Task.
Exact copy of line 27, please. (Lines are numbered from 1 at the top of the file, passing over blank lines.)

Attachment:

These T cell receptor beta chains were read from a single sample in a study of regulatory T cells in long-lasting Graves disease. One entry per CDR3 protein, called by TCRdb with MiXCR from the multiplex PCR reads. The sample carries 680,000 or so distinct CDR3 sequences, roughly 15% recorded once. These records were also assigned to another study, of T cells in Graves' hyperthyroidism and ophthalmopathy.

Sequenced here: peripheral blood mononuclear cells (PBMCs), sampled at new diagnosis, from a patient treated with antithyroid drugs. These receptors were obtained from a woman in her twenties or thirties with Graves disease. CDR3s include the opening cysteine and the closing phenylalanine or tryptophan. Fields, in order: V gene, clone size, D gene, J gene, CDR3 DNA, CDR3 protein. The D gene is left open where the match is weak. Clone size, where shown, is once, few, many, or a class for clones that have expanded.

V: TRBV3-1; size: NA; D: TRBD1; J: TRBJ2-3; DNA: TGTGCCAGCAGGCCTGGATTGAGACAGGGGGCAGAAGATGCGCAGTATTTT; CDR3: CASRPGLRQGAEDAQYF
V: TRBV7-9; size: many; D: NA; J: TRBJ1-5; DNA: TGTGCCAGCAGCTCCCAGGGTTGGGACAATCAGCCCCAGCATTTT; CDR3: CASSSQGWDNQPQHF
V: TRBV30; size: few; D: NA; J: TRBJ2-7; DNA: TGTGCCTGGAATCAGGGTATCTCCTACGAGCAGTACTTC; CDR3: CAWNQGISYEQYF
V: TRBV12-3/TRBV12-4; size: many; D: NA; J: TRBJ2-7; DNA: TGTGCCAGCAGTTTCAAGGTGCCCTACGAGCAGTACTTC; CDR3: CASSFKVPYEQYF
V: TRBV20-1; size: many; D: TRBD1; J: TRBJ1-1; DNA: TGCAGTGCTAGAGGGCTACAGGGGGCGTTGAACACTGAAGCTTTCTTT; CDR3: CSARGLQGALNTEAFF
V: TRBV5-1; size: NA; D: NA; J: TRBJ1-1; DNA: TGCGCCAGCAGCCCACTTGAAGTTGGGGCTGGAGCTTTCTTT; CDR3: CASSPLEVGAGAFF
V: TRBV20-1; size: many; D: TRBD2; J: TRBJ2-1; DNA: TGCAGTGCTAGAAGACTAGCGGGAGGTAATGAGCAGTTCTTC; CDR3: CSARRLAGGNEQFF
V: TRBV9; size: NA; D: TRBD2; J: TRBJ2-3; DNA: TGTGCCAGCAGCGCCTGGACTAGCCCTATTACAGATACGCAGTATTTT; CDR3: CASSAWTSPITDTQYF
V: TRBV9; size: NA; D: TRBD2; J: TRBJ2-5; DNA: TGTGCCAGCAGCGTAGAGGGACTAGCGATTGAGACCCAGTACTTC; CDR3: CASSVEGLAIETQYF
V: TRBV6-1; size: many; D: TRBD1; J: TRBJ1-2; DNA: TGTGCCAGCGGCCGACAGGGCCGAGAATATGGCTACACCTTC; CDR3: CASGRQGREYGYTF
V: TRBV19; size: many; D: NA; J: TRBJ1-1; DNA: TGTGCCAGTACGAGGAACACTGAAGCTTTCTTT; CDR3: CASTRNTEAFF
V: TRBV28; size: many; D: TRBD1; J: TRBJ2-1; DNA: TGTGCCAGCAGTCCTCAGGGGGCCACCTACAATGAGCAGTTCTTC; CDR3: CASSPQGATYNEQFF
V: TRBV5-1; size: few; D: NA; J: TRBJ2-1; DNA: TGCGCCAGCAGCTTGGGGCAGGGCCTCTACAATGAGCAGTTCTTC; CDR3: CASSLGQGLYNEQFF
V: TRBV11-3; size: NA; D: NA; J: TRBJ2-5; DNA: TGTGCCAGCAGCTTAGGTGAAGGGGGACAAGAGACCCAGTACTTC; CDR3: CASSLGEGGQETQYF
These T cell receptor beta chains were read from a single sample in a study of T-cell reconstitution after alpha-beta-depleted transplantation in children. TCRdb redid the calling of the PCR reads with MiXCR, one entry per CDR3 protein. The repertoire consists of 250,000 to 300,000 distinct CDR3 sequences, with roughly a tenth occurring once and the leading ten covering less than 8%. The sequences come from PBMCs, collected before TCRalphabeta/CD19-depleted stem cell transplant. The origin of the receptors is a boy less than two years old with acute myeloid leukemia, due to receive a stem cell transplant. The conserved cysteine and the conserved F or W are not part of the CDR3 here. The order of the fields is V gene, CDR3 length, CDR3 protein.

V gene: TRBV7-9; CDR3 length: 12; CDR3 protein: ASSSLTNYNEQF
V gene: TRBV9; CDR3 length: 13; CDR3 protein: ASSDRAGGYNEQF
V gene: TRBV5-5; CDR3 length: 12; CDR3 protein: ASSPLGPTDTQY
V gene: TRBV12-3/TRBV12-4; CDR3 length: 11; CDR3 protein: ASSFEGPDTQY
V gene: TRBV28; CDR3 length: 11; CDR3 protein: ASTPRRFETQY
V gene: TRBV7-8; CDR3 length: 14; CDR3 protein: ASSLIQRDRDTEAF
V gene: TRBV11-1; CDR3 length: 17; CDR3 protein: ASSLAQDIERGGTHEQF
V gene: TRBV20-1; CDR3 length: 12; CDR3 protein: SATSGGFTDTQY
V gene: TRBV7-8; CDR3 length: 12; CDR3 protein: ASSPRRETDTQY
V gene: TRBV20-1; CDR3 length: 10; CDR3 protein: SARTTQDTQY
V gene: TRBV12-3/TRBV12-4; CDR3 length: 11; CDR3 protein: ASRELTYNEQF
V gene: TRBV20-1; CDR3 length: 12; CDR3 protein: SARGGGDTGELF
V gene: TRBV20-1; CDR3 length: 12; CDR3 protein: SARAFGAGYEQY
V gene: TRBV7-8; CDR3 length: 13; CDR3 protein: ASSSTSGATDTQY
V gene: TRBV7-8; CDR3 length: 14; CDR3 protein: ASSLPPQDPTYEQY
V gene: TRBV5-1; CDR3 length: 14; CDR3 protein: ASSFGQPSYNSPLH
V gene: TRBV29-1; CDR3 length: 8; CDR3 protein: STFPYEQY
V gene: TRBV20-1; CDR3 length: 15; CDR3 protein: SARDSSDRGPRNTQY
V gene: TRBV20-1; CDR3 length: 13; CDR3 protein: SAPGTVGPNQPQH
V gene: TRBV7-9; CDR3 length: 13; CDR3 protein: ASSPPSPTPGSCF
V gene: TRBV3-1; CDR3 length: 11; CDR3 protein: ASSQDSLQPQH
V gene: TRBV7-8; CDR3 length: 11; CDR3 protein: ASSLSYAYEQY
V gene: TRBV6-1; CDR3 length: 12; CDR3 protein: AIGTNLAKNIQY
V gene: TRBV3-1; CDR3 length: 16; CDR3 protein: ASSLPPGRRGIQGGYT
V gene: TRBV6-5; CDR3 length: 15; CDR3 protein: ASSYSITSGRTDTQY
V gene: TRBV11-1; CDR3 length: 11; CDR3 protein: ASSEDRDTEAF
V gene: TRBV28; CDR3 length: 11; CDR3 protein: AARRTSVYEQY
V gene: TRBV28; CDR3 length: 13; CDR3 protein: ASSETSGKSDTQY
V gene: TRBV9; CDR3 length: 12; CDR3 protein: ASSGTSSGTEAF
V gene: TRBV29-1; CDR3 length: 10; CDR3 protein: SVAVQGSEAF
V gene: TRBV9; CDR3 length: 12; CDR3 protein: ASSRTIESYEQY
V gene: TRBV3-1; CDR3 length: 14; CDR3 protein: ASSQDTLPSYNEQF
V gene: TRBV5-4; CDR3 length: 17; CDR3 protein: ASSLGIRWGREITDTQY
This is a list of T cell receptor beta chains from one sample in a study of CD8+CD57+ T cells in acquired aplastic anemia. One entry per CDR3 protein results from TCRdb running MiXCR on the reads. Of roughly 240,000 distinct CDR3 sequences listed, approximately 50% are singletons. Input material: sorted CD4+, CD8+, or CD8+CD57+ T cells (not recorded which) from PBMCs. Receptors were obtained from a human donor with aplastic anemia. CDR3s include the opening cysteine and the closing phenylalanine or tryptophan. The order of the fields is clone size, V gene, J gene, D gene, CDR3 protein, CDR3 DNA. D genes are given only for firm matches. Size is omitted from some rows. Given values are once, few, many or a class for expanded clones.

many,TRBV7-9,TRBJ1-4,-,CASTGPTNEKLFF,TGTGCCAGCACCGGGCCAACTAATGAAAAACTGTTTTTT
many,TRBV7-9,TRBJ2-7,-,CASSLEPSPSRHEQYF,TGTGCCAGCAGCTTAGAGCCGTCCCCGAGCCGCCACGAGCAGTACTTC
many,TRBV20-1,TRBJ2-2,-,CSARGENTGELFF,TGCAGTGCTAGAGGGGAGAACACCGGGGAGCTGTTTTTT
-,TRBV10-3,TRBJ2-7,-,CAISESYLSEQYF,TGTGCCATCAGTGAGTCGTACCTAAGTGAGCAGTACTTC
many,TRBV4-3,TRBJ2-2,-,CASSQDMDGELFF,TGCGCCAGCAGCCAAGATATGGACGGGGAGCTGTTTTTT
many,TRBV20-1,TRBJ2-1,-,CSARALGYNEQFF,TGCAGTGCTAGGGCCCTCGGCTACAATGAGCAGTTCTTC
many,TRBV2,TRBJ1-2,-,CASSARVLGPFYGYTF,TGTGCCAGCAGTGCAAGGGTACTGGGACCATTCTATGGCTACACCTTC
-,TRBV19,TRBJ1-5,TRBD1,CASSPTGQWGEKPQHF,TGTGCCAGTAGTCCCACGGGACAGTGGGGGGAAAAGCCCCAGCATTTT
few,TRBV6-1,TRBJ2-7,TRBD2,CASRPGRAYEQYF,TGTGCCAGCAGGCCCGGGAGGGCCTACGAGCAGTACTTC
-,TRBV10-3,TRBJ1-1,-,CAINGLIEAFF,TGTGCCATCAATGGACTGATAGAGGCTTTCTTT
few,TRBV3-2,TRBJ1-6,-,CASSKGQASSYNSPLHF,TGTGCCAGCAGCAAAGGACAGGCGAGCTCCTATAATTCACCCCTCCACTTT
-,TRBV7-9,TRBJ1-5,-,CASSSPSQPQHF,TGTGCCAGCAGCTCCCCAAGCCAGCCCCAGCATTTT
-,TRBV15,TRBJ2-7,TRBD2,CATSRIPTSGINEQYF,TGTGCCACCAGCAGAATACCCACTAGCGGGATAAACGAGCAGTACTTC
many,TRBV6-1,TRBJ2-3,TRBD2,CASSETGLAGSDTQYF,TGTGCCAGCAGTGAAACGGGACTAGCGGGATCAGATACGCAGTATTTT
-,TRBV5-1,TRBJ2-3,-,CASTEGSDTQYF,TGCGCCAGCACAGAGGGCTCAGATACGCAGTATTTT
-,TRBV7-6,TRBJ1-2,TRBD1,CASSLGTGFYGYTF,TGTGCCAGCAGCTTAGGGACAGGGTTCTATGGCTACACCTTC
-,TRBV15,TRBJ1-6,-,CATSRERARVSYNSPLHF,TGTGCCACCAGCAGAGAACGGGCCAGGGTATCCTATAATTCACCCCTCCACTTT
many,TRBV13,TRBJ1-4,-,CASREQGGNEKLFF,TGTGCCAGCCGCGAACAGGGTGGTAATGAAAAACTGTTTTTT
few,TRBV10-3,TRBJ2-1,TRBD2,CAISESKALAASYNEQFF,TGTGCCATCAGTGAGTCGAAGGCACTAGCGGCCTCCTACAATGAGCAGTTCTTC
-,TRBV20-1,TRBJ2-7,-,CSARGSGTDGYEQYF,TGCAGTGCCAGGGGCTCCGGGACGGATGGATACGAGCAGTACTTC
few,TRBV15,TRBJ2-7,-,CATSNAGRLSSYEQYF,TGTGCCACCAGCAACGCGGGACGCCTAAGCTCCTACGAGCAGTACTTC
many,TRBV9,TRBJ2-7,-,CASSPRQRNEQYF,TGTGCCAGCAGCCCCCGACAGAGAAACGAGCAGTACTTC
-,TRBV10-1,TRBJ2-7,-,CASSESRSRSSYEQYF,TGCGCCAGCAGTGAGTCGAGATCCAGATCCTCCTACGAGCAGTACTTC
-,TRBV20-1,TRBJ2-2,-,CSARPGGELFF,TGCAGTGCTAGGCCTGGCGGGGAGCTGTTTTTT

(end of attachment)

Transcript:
V gene: TRBV20-1; CDR3 length: 10; CDR3 protein: SARTTQDTQY